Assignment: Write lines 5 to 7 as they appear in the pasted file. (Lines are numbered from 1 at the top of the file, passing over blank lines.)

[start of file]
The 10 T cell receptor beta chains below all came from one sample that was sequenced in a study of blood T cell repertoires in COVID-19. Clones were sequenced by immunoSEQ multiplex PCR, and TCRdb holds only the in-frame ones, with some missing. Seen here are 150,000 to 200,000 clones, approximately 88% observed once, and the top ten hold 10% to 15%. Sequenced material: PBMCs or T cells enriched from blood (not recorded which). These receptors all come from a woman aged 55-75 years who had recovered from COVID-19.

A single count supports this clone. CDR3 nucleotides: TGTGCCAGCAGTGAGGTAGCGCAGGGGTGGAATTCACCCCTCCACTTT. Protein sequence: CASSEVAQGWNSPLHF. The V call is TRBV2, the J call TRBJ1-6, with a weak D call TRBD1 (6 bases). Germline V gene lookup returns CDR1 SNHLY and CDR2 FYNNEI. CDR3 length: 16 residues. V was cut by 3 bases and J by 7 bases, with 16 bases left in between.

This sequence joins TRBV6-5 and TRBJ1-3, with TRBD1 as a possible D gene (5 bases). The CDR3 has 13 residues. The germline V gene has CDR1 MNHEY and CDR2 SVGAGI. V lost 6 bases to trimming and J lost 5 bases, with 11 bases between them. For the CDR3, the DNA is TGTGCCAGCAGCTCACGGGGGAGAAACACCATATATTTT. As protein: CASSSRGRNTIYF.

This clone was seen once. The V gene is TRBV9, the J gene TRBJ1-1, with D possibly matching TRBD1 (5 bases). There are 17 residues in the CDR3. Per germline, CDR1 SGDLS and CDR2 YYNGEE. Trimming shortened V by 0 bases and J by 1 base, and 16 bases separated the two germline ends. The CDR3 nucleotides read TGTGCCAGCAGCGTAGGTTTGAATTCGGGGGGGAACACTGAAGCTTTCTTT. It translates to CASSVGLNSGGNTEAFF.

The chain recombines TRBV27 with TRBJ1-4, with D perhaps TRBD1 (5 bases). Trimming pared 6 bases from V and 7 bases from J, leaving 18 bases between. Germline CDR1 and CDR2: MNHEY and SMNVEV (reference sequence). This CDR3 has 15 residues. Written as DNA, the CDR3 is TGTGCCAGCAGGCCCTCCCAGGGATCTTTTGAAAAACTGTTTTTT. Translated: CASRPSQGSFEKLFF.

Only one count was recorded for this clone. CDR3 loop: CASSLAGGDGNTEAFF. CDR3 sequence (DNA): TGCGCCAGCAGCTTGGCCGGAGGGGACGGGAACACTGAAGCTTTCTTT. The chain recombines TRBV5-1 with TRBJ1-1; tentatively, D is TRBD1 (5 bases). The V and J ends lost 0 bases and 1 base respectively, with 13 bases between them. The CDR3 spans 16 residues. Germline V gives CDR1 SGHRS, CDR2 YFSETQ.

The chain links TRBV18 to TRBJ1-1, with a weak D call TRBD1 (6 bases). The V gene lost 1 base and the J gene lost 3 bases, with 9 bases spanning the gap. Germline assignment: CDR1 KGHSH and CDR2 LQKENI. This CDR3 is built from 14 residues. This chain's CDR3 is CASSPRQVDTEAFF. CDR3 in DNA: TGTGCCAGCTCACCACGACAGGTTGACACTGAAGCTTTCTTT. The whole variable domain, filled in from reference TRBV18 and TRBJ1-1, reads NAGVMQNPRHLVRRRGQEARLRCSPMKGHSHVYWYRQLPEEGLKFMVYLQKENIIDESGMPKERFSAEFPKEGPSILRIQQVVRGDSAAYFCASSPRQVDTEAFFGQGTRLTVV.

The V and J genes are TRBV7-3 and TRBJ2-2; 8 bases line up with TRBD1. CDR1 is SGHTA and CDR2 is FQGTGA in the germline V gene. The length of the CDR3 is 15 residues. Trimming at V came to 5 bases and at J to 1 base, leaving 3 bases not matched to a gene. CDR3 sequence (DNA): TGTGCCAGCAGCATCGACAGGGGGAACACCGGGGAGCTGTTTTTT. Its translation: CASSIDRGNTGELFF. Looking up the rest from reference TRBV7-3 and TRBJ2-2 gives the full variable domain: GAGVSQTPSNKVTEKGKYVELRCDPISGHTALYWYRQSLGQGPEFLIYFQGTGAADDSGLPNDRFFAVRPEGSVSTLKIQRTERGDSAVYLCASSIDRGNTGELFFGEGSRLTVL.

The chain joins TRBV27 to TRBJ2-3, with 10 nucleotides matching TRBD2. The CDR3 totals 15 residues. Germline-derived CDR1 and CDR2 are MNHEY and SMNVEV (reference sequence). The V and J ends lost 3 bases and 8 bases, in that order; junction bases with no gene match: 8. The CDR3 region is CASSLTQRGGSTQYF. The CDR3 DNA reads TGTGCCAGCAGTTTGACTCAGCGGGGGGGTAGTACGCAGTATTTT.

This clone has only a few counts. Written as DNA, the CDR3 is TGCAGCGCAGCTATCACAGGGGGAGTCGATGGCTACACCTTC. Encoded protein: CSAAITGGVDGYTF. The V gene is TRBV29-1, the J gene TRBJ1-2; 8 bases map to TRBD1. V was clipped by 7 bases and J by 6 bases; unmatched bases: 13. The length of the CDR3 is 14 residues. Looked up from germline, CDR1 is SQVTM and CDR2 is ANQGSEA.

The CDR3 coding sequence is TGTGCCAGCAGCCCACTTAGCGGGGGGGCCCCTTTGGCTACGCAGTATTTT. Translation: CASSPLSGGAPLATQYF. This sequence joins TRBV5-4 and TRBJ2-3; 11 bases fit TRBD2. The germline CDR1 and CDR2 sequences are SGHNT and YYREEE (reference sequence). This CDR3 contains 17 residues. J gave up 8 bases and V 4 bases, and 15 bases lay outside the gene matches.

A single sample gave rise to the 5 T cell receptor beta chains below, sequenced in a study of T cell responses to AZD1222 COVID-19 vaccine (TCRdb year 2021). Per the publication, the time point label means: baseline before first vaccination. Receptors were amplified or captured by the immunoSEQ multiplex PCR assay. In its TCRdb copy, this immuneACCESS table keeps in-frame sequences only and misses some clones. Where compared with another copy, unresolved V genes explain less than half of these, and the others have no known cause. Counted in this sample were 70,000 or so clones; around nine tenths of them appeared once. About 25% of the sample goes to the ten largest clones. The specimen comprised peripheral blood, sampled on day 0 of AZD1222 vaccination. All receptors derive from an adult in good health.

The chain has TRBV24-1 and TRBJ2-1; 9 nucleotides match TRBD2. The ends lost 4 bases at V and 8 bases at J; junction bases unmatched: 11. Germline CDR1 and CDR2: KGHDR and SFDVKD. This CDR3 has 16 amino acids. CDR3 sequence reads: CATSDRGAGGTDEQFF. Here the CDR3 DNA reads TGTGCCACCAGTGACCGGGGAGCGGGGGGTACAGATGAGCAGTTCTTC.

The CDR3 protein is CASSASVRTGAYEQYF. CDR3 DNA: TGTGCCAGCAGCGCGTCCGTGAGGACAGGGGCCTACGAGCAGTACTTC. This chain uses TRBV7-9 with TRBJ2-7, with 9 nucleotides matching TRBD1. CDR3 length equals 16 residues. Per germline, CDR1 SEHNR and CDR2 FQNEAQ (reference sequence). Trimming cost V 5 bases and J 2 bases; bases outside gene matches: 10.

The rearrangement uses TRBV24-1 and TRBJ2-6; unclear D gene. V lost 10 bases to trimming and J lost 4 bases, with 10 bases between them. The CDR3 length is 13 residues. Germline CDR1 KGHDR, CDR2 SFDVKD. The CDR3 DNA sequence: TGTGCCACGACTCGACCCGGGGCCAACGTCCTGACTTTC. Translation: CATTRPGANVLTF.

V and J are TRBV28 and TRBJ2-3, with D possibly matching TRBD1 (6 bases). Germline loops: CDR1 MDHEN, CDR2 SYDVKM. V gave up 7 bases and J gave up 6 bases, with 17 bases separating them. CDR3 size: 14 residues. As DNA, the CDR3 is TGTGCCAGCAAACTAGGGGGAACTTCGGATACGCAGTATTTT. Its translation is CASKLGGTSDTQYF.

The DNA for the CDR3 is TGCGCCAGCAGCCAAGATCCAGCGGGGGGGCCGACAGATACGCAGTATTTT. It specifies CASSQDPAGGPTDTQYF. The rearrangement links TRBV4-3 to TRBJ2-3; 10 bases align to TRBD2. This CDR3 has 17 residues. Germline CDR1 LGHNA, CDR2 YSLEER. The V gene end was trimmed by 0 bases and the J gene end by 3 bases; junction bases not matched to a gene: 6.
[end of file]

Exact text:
The chain recombines TRBV27 with TRBJ1-4, with D perhaps TRBD1 (5 bases). Trimming pared 6 bases from V and 7 bases from J, leaving 18 bases between. Germline CDR1 and CDR2: MNHEY and SMNVEV (reference sequence). This CDR3 has 15 residues. Written as DNA, the CDR3 is TGTGCCAGCAGGCCCTCCCAGGGATCTTTTGAAAAACTGTTTTTT. Translated: CASRPSQGSFEKLFF.

Only one count was recorded for this clone. CDR3 loop: CASSLAGGDGNTEAFF. CDR3 sequence (DNA): TGCGCCAGCAGCTTGGCCGGAGGGGACGGGAACACTGAAGCTTTCTTT. The chain recombines TRBV5-1 with TRBJ1-1; tentatively, D is TRBD1 (5 bases). The V and J ends lost 0 bases and 1 base respectively, with 13 bases between them. The CDR3 spans 16 residues. Germline V gives CDR1 SGHRS, CDR2 YFSETQ.

The chain links TRBV18 to TRBJ1-1, with a weak D call TRBD1 (6 bases). The V gene lost 1 base and the J gene lost 3 bases, with 9 bases spanning the gap. Germline assignment: CDR1 KGHSH and CDR2 LQKENI. This CDR3 is built from 14 residues. This chain's CDR3 is CASSPRQVDTEAFF. CDR3 in DNA: TGTGCCAGCTCACCACGACAGGTTGACACTGAAGCTTTCTTT. The whole variable domain, filled in from reference TRBV18 and TRBJ1-1, reads NAGVMQNPRHLVRRRGQEARLRCSPMKGHSHVYWYRQLPEEGLKFMVYLQKENIIDESGMPKERFSAEFPKEGPSILRIQQVVRGDSAAYFCASSPRQVDTEAFFGQGTRLTVV.